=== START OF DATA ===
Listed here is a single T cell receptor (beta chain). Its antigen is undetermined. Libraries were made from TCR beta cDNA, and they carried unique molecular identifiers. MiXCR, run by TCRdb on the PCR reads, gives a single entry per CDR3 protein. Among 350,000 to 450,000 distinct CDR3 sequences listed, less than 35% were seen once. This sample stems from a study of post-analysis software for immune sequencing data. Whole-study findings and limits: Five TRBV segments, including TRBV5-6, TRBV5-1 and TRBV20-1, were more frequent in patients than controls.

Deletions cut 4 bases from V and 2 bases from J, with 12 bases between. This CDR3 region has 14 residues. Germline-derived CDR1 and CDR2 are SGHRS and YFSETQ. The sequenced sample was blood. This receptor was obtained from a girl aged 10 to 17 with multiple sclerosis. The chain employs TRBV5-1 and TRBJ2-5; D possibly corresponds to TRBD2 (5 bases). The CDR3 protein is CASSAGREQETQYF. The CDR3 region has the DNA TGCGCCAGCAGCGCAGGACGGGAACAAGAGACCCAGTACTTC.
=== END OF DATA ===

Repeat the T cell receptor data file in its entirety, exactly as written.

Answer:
Listed here is a single T cell receptor (beta chain). Its antigen is undetermined. Libraries were made from TCR beta cDNA, and they carried unique molecular identifiers. MiXCR, run by TCRdb on the PCR reads, gives a single entry per CDR3 protein. Among 350,000 to 450,000 distinct CDR3 sequences listed, less than 35% were seen once. This sample stems from a study of post-analysis software for immune sequencing data. Whole-study findings and limits: Five TRBV segments, including TRBV5-6, TRBV5-1 and TRBV20-1, were more frequent in patients than controls.

Deletions cut 4 bases from V and 2 bases from J, with 12 bases between. This CDR3 region has 14 residues. Germline-derived CDR1 and CDR2 are SGHRS and YFSETQ. The sequenced sample was blood. This receptor was obtained from a girl aged 10 to 17 with multiple sclerosis. The chain employs TRBV5-1 and TRBJ2-5; D possibly corresponds to TRBD2 (5 bases). The CDR3 protein is CASSAGREQETQYF. The CDR3 region has the DNA TGCGCCAGCAGCGCAGGACGGGAACAAGAGACCCAGTACTTC.